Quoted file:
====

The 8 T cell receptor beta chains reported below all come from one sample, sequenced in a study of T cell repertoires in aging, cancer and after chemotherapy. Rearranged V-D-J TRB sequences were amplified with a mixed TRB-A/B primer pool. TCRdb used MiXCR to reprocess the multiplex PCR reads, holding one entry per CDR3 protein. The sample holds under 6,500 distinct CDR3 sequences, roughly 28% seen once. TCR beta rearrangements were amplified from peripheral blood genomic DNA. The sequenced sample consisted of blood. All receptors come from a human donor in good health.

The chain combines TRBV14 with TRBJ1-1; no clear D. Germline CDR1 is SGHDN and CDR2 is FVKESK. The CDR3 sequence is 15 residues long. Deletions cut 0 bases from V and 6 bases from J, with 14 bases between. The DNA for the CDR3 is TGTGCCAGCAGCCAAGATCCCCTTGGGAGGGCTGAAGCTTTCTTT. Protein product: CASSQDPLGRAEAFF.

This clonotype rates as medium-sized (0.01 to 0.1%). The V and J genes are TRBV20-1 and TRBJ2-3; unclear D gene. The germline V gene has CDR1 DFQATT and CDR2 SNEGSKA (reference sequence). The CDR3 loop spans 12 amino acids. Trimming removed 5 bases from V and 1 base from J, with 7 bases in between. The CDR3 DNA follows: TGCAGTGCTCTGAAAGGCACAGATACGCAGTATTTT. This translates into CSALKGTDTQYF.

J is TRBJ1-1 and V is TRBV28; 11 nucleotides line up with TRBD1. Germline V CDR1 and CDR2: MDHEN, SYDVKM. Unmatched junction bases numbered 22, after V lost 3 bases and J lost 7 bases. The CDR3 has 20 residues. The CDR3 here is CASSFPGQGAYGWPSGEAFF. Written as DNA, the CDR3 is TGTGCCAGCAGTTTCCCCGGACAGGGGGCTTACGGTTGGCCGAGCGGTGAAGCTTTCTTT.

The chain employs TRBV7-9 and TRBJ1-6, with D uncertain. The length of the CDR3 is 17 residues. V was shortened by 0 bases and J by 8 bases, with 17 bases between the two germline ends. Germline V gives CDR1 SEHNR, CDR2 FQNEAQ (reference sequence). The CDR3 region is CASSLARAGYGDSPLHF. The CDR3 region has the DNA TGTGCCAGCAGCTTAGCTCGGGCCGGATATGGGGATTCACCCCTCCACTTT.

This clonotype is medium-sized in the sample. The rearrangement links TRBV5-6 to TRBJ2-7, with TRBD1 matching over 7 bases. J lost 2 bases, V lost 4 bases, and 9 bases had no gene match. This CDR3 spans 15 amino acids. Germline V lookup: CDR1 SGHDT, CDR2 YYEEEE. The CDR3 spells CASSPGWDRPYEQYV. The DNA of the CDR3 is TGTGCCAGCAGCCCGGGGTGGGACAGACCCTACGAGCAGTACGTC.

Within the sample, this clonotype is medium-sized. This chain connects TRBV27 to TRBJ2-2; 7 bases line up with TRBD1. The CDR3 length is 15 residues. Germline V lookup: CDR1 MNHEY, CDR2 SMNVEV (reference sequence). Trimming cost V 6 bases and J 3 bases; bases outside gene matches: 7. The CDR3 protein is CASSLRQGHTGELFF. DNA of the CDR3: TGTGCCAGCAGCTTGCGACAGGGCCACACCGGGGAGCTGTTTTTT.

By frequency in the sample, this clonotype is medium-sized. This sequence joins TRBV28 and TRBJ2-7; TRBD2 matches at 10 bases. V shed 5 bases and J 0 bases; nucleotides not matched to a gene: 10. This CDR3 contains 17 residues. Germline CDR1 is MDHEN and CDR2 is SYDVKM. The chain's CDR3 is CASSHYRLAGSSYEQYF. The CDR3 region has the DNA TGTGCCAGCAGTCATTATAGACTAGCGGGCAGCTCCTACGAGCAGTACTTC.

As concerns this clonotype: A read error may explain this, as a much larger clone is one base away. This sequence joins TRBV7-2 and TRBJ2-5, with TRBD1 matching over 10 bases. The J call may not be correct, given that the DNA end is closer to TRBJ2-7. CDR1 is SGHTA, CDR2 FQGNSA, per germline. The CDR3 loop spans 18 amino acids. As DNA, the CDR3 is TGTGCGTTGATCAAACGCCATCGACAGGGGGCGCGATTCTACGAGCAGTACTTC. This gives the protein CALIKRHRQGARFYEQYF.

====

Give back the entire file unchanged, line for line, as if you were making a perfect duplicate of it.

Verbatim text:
The 8 T cell receptor beta chains reported below all come from one sample, sequenced in a study of T cell repertoires in aging, cancer and after chemotherapy. Rearranged V-D-J TRB sequences were amplified with a mixed TRB-A/B primer pool. TCRdb used MiXCR to reprocess the multiplex PCR reads, holding one entry per CDR3 protein. The sample holds under 6,500 distinct CDR3 sequences, roughly 28% seen once. TCR beta rearrangements were amplified from peripheral blood genomic DNA. The sequenced sample consisted of blood. All receptors come from a human donor in good health.

The chain combines TRBV14 with TRBJ1-1; no clear D. Germline CDR1 is SGHDN and CDR2 is FVKESK. The CDR3 sequence is 15 residues long. Deletions cut 0 bases from V and 6 bases from J, with 14 bases between. The DNA for the CDR3 is TGTGCCAGCAGCCAAGATCCCCTTGGGAGGGCTGAAGCTTTCTTT. Protein product: CASSQDPLGRAEAFF.

This clonotype rates as medium-sized (0.01 to 0.1%). The V and J genes are TRBV20-1 and TRBJ2-3; unclear D gene. The germline V gene has CDR1 DFQATT and CDR2 SNEGSKA (reference sequence). The CDR3 loop spans 12 amino acids. Trimming removed 5 bases from V and 1 base from J, with 7 bases in between. The CDR3 DNA follows: TGCAGTGCTCTGAAAGGCACAGATACGCAGTATTTT. This translates into CSALKGTDTQYF.

J is TRBJ1-1 and V is TRBV28; 11 nucleotides line up with TRBD1. Germline V CDR1 and CDR2: MDHEN, SYDVKM. Unmatched junction bases numbered 22, after V lost 3 bases and J lost 7 bases. The CDR3 has 20 residues. The CDR3 here is CASSFPGQGAYGWPSGEAFF. Written as DNA, the CDR3 is TGTGCCAGCAGTTTCCCCGGACAGGGGGCTTACGGTTGGCCGAGCGGTGAAGCTTTCTTT.

The chain employs TRBV7-9 and TRBJ1-6, with D uncertain. The length of the CDR3 is 17 residues. V was shortened by 0 bases and J by 8 bases, with 17 bases between the two germline ends. Germline V gives CDR1 SEHNR, CDR2 FQNEAQ (reference sequence). The CDR3 region is CASSLARAGYGDSPLHF. The CDR3 region has the DNA TGTGCCAGCAGCTTAGCTCGGGCCGGATATGGGGATTCACCCCTCCACTTT.

This clonotype is medium-sized in the sample. The rearrangement links TRBV5-6 to TRBJ2-7, with TRBD1 matching over 7 bases. J lost 2 bases, V lost 4 bases, and 9 bases had no gene match. This CDR3 spans 15 amino acids. Germline V lookup: CDR1 SGHDT, CDR2 YYEEEE. The CDR3 spells CASSPGWDRPYEQYV. The DNA of the CDR3 is TGTGCCAGCAGCCCGGGGTGGGACAGACCCTACGAGCAGTACGTC.

Within the sample, this clonotype is medium-sized. This chain connects TRBV27 to TRBJ2-2; 7 bases line up with TRBD1. The CDR3 length is 15 residues. Germline V lookup: CDR1 MNHEY, CDR2 SMNVEV (reference sequence). Trimming cost V 6 bases and J 3 bases; bases outside gene matches: 7. The CDR3 protein is CASSLRQGHTGELFF. DNA of the CDR3: TGTGCCAGCAGCTTGCGACAGGGCCACACCGGGGAGCTGTTTTTT.

By frequency in the sample, this clonotype is medium-sized. This sequence joins TRBV28 and TRBJ2-7; TRBD2 matches at 10 bases. V shed 5 bases and J 0 bases; nucleotides not matched to a gene: 10. This CDR3 contains 17 residues. Germline CDR1 is MDHEN and CDR2 is SYDVKM. The chain's CDR3 is CASSHYRLAGSSYEQYF. The CDR3 region has the DNA TGTGCCAGCAGTCATTATAGACTAGCGGGCAGCTCCTACGAGCAGTACTTC.

As concerns this clonotype: A read error may explain this, as a much larger clone is one base away. This sequence joins TRBV7-2 and TRBJ2-5, with TRBD1 matching over 10 bases. The J call may not be correct, given that the DNA end is closer to TRBJ2-7. CDR1 is SGHTA, CDR2 FQGNSA, per germline. The CDR3 loop spans 18 amino acids. As DNA, the CDR3 is TGTGCGTTGATCAAACGCCATCGACAGGGGGCGCGATTCTACGAGCAGTACTTC. This gives the protein CALIKRHRQGARFYEQYF.